Band: Ashes Of My Memory
Album: Raptures /// Disillusions
Genre: Progressive Metal
Release Date: October 7th, 2018
One of the benefits of the ubiquity of the internet and ease of recording technology has been an influx of new bands with all sorts of different approaches to existing genres, especially metal. Twenty or even ten years ago, it would have been difficult–almost impossible–for a metal band from northern Italy to release a self-produced debut that would be heard in the United States, regardless of how talented they were. Fortunately for those who have an insatiable thirst for new music, the current status quo allows the discovery and enjoyment of artists we might not heard of otherwise–artists like Ashes Of My Memory. The South Tyrol quartet’s debut EP is short but sweet, and an example of why it’s a privilege to be able to hear music from so many creators in so many places.
Raptures /// Disillusions is just two songs, which is not enough to describe the band’s identity, but those two songs are both over 8 minutes long. In fact, they’re almost the same length, which is a part of the EP’s most impressive achievement: a fully-developed sense of symmetry, and of balance. The two tracks are distinct and surely stand out from each other; the elements that share semblance are arranged in a way that completes the equity of a two-song composition and reflects the themes and ideas behind the pieces. In the band’s own words, “‘The Cycle’ expresses the strife for an imagined, yet inaccessible state of rapture…’The Decline’ stands for the disillusionment of the persona who is thrown back into the nihilism of the modern world.” It’s a rise and fall, and Ashes Of My Memory illustrate it not just in the lyrics, but in the composition itself. “The Cycle” periodically swings back to a powerful, driving chorus decorated by long, harmonized clean vocal lines over a VI-VII-I chord progression, ending on a resolving major tonic chord, instead of the regular minor. The major chord mixed in to the song builds a sense of intrigue and possibility, and it’s also an adventurous use of harmony. In the second song, “The Decline,” the same VI-VII shift occurs, but this time accompanied by guitar melody rather than vocal, and now resolving to the darker natural minor, reflecting the disillusionment of the decline itself. The EP is full of clever reflections and twists on arrangement and motive from the first song to the second, and the meticulous organization is truly progressive.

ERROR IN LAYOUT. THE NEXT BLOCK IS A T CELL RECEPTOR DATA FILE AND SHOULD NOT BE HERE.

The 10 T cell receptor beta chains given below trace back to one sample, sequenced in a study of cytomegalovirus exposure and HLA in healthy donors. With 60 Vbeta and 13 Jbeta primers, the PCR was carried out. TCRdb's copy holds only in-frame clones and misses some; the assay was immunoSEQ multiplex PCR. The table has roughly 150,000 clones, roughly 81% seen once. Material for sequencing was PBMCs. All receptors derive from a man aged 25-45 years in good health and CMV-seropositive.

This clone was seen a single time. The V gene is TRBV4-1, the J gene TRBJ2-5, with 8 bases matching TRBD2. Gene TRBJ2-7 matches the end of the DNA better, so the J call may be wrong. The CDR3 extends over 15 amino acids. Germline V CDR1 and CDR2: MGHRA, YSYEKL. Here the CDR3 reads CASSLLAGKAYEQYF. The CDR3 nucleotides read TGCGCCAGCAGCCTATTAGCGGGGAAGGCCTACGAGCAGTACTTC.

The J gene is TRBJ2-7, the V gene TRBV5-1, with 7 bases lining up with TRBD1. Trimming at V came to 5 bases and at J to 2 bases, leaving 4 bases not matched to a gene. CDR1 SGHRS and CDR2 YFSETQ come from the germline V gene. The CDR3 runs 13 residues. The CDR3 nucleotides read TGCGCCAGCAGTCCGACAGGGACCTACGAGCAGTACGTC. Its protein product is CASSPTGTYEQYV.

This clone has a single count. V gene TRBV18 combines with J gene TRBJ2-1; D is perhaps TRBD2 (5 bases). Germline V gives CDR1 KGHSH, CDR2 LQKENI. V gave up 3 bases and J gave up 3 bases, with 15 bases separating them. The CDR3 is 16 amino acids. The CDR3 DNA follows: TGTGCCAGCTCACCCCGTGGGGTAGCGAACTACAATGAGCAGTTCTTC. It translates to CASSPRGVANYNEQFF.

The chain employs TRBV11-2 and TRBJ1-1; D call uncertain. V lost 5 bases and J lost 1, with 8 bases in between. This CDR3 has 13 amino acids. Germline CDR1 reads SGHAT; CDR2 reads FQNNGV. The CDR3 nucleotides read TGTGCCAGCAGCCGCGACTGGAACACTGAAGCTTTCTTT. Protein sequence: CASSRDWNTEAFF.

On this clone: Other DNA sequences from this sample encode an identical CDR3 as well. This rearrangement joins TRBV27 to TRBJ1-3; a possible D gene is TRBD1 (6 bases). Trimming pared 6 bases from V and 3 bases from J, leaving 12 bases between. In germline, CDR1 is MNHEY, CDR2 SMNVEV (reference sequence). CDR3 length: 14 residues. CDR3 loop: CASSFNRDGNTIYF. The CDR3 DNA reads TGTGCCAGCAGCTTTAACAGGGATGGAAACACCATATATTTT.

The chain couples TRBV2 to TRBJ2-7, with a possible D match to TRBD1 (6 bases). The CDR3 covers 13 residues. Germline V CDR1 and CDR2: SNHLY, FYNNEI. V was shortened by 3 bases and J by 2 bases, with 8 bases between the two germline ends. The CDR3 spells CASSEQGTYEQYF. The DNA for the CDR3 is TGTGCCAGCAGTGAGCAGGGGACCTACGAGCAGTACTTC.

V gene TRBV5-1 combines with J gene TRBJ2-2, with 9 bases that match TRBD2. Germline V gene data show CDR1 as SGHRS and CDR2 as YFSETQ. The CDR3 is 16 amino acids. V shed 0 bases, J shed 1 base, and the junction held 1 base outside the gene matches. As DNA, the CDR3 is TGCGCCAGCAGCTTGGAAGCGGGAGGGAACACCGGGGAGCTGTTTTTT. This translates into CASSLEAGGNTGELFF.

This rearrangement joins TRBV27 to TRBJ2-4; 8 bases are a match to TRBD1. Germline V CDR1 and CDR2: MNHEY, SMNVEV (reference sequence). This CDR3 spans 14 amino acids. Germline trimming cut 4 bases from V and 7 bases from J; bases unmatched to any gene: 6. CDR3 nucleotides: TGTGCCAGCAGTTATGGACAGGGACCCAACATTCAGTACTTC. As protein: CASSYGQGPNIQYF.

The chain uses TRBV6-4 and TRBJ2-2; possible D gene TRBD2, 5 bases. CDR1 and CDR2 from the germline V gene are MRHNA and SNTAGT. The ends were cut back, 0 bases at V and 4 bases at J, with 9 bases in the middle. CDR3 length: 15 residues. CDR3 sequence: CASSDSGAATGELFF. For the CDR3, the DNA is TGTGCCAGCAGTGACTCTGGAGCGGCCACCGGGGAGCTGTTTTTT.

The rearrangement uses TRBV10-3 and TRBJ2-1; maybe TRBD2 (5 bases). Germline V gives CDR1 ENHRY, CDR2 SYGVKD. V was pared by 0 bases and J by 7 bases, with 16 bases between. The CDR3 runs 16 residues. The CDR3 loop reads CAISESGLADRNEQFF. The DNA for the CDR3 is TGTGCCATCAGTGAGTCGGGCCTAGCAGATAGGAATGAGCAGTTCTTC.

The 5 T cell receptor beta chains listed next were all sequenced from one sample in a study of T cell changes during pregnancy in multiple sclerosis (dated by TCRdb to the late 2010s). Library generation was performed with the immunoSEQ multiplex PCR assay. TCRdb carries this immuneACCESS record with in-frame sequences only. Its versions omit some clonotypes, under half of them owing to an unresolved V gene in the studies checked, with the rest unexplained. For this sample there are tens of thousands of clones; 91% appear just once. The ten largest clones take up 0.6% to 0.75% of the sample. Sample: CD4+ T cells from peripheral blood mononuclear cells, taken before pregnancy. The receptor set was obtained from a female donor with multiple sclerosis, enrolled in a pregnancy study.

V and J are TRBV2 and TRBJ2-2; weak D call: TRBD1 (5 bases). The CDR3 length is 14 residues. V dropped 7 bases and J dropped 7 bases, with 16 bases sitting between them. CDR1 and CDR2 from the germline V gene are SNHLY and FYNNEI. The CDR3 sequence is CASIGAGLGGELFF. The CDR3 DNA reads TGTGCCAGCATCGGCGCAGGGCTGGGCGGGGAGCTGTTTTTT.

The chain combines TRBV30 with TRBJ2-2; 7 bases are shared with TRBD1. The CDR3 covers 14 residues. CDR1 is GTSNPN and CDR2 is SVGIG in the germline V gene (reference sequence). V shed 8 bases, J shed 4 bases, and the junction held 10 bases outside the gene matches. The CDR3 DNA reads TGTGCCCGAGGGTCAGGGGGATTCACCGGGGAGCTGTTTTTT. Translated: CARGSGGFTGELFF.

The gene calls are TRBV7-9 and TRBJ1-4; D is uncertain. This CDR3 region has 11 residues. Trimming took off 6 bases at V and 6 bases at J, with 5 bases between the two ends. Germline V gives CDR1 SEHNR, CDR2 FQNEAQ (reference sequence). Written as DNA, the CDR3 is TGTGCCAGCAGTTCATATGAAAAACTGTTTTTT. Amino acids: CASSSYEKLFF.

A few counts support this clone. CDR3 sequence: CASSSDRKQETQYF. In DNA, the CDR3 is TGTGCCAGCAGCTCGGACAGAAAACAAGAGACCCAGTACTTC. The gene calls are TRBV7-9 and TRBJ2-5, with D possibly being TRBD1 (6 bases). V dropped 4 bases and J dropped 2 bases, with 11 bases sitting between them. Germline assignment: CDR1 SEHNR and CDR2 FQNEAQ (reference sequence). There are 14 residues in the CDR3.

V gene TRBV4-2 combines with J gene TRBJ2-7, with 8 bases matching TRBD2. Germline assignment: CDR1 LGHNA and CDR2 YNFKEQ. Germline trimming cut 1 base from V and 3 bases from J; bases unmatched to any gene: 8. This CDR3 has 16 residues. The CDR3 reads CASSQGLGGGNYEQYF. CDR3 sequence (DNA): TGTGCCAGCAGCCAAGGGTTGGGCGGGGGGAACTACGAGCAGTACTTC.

There are some interesting stylistic blends present here–the band has generally opted for tonal riffs rather than discordant ones, and there’s no heaviness lost. Periodic forays into post-rock-esque clean sections break up the dynamics, and there are colorful leads that appear to create some clear melody after longer rhythmic passages. Ashes Of My Memory are at their best on this EP when they’re playing faster, with more energy and movement in the instrumentation. The sections that drag tend to rely on sustained chords and longer, slower, drawn-out riffs–sometimes over quick, energetic drum patterns, and sometimes over momentumless, trudging grooves. When the band comes together to play high-pace, intense riffs at full tempo, it satisfies.
Self-produced debuts regularly suffer from deficiencies that are well-documented, but Raptures /// Disillusions sounds better than many of them. The EP was recorded and mixed at Sound Revolt Studio in Terlan and it’s a tight, hard-hitting production, although it runs very dry at times and lacks atmosphere. And while there’s not enough sonic depth, the performances are precise and clean, and they demonstrate a strong musical capacity.
It’s clear that Raptures /// Disillusions is a good piece of music. It’s sprinkled with brilliance and it has purpose, even if it sounds like the band is still developing their sound and identity, and it’s too early to tell what it will be. But at the core of this release are heaviness and creativity, and those are good signs for an emerging group. It’s a fine work, one whose greatest weakness is that it’s too short. Hopefully next time Ashes Of My Memory release music, there will be more of it.
1. The Cycle
2. The Decline
Total Playing Time: 16:44
Connor loves puppies and death metal but prefers death metal. He has degrees in Commercial Music and Art & Design, both from Utah Valley University.